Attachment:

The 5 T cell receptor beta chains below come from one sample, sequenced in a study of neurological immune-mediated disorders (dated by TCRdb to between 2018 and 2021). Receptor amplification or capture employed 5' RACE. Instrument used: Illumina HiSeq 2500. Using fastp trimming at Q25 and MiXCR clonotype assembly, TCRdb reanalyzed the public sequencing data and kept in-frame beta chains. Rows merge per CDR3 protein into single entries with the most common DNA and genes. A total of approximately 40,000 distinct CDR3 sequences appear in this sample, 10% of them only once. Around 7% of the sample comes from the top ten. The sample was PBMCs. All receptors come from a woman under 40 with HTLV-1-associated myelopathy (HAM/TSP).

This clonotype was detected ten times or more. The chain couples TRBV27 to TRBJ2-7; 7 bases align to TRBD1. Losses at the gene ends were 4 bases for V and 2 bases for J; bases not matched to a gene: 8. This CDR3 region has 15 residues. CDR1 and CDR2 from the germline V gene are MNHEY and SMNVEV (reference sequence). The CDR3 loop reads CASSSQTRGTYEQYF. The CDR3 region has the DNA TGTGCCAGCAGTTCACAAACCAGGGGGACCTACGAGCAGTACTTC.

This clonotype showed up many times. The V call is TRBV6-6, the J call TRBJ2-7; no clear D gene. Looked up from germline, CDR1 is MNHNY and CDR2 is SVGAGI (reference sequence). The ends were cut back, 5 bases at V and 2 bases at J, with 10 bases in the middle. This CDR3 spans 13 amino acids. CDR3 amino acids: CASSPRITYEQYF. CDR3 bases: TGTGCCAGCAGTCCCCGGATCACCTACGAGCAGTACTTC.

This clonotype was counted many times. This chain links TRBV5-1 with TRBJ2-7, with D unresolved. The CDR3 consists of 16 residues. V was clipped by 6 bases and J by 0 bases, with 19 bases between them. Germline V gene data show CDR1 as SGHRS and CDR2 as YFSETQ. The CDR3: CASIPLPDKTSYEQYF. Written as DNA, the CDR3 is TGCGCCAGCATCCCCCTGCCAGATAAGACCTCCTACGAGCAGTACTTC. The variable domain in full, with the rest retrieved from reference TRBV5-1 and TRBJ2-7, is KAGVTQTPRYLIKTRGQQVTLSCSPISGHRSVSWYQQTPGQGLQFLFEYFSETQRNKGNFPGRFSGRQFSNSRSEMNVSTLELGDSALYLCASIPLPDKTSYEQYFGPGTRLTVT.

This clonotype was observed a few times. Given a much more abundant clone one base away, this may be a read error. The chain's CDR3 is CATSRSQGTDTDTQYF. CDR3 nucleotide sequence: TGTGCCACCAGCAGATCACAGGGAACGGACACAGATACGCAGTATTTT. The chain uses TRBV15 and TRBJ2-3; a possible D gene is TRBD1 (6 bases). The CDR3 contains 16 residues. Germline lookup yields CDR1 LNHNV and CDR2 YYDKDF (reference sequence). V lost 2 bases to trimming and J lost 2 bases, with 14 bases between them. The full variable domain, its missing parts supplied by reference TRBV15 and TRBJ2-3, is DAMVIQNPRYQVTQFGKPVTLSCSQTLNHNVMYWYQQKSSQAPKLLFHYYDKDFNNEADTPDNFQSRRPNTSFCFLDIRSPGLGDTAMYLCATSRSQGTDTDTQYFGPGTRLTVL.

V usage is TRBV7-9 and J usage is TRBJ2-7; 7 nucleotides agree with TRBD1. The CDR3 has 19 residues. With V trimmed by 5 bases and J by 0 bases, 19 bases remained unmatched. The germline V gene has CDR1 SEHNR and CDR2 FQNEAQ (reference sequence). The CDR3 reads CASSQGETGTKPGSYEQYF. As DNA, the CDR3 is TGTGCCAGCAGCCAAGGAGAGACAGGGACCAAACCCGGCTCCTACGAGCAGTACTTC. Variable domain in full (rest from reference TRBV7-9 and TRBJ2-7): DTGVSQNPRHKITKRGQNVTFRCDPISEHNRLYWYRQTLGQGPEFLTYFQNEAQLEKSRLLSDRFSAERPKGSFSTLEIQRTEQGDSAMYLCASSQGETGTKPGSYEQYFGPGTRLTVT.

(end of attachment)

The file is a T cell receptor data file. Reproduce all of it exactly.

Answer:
The 5 T cell receptor beta chains below come from one sample, sequenced in a study of neurological immune-mediated disorders (dated by TCRdb to between 2018 and 2021). Receptor amplification or capture employed 5' RACE. Instrument used: Illumina HiSeq 2500. Using fastp trimming at Q25 and MiXCR clonotype assembly, TCRdb reanalyzed the public sequencing data and kept in-frame beta chains. Rows merge per CDR3 protein into single entries with the most common DNA and genes. A total of approximately 40,000 distinct CDR3 sequences appear in this sample, 10% of them only once. Around 7% of the sample comes from the top ten. The sample was PBMCs. All receptors come from a woman under 40 with HTLV-1-associated myelopathy (HAM/TSP).

This clonotype was detected ten times or more. The chain couples TRBV27 to TRBJ2-7; 7 bases align to TRBD1. Losses at the gene ends were 4 bases for V and 2 bases for J; bases not matched to a gene: 8. This CDR3 region has 15 residues. CDR1 and CDR2 from the germline V gene are MNHEY and SMNVEV (reference sequence). The CDR3 loop reads CASSSQTRGTYEQYF. The CDR3 region has the DNA TGTGCCAGCAGTTCACAAACCAGGGGGACCTACGAGCAGTACTTC.

This clonotype showed up many times. The V call is TRBV6-6, the J call TRBJ2-7; no clear D gene. Looked up from germline, CDR1 is MNHNY and CDR2 is SVGAGI (reference sequence). The ends were cut back, 5 bases at V and 2 bases at J, with 10 bases in the middle. This CDR3 spans 13 amino acids. CDR3 amino acids: CASSPRITYEQYF. CDR3 bases: TGTGCCAGCAGTCCCCGGATCACCTACGAGCAGTACTTC.

This clonotype was counted many times. This chain links TRBV5-1 with TRBJ2-7, with D unresolved. The CDR3 consists of 16 residues. V was clipped by 6 bases and J by 0 bases, with 19 bases between them. Germline V gene data show CDR1 as SGHRS and CDR2 as YFSETQ. The CDR3: CASIPLPDKTSYEQYF. Written as DNA, the CDR3 is TGCGCCAGCATCCCCCTGCCAGATAAGACCTCCTACGAGCAGTACTTC. The variable domain in full, with the rest retrieved from reference TRBV5-1 and TRBJ2-7, is KAGVTQTPRYLIKTRGQQVTLSCSPISGHRSVSWYQQTPGQGLQFLFEYFSETQRNKGNFPGRFSGRQFSNSRSEMNVSTLELGDSALYLCASIPLPDKTSYEQYFGPGTRLTVT.

This clonotype was observed a few times. Given a much more abundant clone one base away, this may be a read error. The chain's CDR3 is CATSRSQGTDTDTQYF. CDR3 nucleotide sequence: TGTGCCACCAGCAGATCACAGGGAACGGACACAGATACGCAGTATTTT. The chain uses TRBV15 and TRBJ2-3; a possible D gene is TRBD1 (6 bases). The CDR3 contains 16 residues. Germline lookup yields CDR1 LNHNV and CDR2 YYDKDF (reference sequence). V lost 2 bases to trimming and J lost 2 bases, with 14 bases between them. The full variable domain, its missing parts supplied by reference TRBV15 and TRBJ2-3, is DAMVIQNPRYQVTQFGKPVTLSCSQTLNHNVMYWYQQKSSQAPKLLFHYYDKDFNNEADTPDNFQSRRPNTSFCFLDIRSPGLGDTAMYLCATSRSQGTDTDTQYFGPGTRLTVL.

V usage is TRBV7-9 and J usage is TRBJ2-7; 7 nucleotides agree with TRBD1. The CDR3 has 19 residues. With V trimmed by 5 bases and J by 0 bases, 19 bases remained unmatched. The germline V gene has CDR1 SEHNR and CDR2 FQNEAQ (reference sequence). The CDR3 reads CASSQGETGTKPGSYEQYF. As DNA, the CDR3 is TGTGCCAGCAGCCAAGGAGAGACAGGGACCAAACCCGGCTCCTACGAGCAGTACTTC. Variable domain in full (rest from reference TRBV7-9 and TRBJ2-7): DTGVSQNPRHKITKRGQNVTFRCDPISEHNRLYWYRQTLGQGPEFLTYFQNEAQLEKSRLLSDRFSAERPKGSFSTLEIQRTEQGDSAMYLCASSQGETGTKPGSYEQYFGPGTRLTVT.